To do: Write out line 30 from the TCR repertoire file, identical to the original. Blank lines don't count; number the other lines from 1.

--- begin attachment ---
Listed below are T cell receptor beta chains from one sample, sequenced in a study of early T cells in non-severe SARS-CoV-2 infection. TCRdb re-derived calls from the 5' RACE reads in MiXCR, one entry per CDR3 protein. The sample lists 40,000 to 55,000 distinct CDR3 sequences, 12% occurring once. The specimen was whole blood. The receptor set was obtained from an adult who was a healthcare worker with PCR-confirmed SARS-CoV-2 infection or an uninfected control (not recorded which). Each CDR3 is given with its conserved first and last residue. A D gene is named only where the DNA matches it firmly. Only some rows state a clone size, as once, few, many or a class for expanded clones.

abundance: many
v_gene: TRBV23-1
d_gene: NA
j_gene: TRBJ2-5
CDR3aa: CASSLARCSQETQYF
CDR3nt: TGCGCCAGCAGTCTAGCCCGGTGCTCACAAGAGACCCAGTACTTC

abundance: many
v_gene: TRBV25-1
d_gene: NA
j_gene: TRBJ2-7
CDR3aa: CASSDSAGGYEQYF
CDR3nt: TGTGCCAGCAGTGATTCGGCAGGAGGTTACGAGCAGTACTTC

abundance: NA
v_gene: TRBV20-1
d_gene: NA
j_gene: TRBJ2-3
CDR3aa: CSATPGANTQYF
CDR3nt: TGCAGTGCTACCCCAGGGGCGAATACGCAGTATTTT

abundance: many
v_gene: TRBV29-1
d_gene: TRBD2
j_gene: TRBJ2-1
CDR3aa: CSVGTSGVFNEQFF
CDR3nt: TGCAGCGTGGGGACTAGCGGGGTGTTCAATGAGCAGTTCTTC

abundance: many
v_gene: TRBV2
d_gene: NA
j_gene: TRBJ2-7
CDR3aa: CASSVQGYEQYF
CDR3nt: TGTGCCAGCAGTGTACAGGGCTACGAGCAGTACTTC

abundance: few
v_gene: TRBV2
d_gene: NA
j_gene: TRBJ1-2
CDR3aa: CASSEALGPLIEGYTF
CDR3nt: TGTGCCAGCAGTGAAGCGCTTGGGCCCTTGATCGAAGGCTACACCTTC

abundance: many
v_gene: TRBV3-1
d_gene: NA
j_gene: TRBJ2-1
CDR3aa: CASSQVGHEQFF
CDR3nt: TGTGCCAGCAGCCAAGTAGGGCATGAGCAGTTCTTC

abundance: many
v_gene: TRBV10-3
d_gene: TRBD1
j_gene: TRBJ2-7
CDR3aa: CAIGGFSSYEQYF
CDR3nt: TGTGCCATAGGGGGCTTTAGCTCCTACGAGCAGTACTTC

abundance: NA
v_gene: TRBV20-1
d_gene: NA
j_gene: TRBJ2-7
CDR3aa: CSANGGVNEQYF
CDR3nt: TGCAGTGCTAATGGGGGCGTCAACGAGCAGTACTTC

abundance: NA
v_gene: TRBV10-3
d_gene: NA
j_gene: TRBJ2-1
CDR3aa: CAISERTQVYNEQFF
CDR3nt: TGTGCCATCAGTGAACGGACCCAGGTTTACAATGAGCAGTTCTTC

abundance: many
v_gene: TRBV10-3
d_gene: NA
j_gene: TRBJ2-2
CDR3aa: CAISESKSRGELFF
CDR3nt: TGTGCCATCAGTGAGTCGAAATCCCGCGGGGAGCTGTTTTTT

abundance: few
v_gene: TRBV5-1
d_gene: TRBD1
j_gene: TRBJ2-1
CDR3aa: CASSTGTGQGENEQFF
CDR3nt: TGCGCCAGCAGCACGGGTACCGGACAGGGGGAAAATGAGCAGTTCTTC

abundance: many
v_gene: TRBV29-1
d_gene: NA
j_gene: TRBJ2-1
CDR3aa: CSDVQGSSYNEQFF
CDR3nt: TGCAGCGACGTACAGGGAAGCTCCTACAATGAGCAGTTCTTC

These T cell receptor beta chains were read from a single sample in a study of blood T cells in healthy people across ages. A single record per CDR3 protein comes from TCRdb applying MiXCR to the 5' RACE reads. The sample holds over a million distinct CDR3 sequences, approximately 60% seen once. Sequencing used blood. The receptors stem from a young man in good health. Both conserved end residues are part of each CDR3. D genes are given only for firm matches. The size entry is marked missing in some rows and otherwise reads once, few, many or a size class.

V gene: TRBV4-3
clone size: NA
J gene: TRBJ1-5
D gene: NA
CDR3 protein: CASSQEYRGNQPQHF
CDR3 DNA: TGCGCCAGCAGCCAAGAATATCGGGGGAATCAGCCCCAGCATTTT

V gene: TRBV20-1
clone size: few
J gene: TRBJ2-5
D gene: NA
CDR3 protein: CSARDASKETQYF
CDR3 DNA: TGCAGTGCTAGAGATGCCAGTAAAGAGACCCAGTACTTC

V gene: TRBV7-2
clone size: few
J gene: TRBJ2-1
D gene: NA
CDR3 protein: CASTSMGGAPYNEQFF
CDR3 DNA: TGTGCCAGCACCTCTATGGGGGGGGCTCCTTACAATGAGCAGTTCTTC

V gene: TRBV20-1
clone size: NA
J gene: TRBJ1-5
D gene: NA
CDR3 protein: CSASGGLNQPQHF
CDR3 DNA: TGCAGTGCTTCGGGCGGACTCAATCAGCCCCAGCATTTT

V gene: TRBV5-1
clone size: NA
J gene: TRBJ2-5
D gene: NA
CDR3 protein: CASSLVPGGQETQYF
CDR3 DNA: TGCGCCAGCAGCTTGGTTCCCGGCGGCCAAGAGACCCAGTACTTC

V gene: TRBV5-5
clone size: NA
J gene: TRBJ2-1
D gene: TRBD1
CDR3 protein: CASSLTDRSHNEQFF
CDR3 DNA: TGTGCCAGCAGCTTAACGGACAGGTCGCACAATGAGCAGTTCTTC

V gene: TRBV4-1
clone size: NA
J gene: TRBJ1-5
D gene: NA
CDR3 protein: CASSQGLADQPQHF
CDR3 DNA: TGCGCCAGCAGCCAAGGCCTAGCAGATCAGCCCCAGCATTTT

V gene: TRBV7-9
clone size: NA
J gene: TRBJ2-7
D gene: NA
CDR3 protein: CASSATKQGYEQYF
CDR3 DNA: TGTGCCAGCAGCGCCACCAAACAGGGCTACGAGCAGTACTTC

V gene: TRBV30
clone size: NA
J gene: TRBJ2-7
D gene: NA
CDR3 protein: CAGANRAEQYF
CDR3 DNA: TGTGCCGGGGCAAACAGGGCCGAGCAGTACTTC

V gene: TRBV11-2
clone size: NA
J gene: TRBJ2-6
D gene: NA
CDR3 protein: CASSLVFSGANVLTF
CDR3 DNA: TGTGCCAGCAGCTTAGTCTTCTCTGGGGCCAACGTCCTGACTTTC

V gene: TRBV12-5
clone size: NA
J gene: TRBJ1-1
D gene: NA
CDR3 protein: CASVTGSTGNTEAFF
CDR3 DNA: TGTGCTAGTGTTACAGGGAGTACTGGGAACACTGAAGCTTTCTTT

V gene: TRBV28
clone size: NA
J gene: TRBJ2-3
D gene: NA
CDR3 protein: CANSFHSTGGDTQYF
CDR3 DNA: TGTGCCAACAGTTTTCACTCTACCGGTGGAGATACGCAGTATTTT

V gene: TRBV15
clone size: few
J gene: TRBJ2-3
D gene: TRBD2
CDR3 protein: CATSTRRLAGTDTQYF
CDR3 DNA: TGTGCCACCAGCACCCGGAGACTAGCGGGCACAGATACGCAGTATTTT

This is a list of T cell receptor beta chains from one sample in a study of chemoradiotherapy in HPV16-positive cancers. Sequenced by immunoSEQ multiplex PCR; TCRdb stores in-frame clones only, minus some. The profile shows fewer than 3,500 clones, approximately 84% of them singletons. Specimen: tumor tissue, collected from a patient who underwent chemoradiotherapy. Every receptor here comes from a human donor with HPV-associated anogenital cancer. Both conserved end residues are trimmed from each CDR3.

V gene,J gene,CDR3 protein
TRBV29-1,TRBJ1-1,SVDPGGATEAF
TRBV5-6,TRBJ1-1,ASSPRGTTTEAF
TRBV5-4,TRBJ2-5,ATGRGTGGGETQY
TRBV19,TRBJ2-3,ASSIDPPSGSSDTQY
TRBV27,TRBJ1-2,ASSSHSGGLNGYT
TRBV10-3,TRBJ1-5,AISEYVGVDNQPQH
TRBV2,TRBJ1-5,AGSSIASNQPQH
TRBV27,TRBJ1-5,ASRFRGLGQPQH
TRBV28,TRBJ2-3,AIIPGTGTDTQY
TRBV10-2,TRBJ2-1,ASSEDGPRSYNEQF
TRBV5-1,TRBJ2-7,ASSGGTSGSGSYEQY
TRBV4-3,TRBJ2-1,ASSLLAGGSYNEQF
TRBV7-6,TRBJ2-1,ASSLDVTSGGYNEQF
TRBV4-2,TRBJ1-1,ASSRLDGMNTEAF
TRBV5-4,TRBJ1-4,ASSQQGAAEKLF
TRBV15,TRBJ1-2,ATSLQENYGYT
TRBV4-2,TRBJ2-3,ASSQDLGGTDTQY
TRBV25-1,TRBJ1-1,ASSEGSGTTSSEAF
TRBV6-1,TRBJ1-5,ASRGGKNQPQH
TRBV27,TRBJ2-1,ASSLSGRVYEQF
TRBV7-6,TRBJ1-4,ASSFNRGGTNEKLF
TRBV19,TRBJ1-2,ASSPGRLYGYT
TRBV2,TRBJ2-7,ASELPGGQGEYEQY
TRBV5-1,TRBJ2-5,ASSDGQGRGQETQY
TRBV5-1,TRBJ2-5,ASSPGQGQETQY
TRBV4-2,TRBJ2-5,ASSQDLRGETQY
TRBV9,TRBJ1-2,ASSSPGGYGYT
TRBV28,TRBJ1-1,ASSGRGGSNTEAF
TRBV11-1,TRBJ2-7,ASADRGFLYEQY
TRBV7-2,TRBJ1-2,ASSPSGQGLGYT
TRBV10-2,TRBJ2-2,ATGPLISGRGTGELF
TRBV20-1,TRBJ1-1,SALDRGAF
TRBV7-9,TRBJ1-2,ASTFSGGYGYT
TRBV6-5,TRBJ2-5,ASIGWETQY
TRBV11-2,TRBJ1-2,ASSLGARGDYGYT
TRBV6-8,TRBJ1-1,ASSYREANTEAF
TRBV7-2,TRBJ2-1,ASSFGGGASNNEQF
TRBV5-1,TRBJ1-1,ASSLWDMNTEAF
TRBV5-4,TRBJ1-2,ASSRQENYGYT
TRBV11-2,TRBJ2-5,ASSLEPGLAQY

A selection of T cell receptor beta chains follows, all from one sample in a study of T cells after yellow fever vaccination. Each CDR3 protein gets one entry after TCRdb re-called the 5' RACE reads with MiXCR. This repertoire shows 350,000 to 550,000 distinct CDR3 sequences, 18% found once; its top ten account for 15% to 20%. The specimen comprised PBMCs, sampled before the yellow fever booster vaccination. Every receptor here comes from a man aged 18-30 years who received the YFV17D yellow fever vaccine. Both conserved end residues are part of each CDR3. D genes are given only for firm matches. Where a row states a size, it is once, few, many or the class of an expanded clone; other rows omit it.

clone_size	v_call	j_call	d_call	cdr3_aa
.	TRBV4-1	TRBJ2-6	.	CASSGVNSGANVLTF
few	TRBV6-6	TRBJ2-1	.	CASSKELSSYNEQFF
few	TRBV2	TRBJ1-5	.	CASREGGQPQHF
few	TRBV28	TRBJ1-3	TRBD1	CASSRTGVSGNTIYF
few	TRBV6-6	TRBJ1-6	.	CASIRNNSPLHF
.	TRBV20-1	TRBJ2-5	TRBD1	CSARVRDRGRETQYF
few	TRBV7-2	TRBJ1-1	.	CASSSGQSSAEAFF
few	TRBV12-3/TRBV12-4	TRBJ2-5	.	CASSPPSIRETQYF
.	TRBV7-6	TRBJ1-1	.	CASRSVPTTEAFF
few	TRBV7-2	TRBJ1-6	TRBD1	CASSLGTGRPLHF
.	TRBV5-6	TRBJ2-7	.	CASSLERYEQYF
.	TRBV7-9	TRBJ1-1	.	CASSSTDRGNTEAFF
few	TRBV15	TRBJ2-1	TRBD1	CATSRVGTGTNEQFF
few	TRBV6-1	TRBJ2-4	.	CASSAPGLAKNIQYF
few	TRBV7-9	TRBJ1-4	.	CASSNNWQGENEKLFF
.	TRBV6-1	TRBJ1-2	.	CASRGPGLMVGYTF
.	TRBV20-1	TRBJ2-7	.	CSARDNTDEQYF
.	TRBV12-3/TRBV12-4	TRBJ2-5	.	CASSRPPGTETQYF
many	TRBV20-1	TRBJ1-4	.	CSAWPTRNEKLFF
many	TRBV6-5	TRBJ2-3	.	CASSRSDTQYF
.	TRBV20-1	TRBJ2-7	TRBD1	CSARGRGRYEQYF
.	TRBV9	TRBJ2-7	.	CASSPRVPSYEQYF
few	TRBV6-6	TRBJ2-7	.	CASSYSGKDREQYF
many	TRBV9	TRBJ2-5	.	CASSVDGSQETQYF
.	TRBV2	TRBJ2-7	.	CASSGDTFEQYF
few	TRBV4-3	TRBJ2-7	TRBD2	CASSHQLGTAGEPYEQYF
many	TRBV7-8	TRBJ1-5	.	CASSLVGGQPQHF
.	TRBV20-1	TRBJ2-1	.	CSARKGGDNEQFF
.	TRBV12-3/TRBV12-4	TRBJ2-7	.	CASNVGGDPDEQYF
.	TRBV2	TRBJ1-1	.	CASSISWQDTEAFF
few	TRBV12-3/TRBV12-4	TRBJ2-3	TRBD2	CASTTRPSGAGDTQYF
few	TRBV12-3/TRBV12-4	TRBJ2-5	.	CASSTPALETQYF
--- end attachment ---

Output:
CDR3aa: CASSVQGYEQYF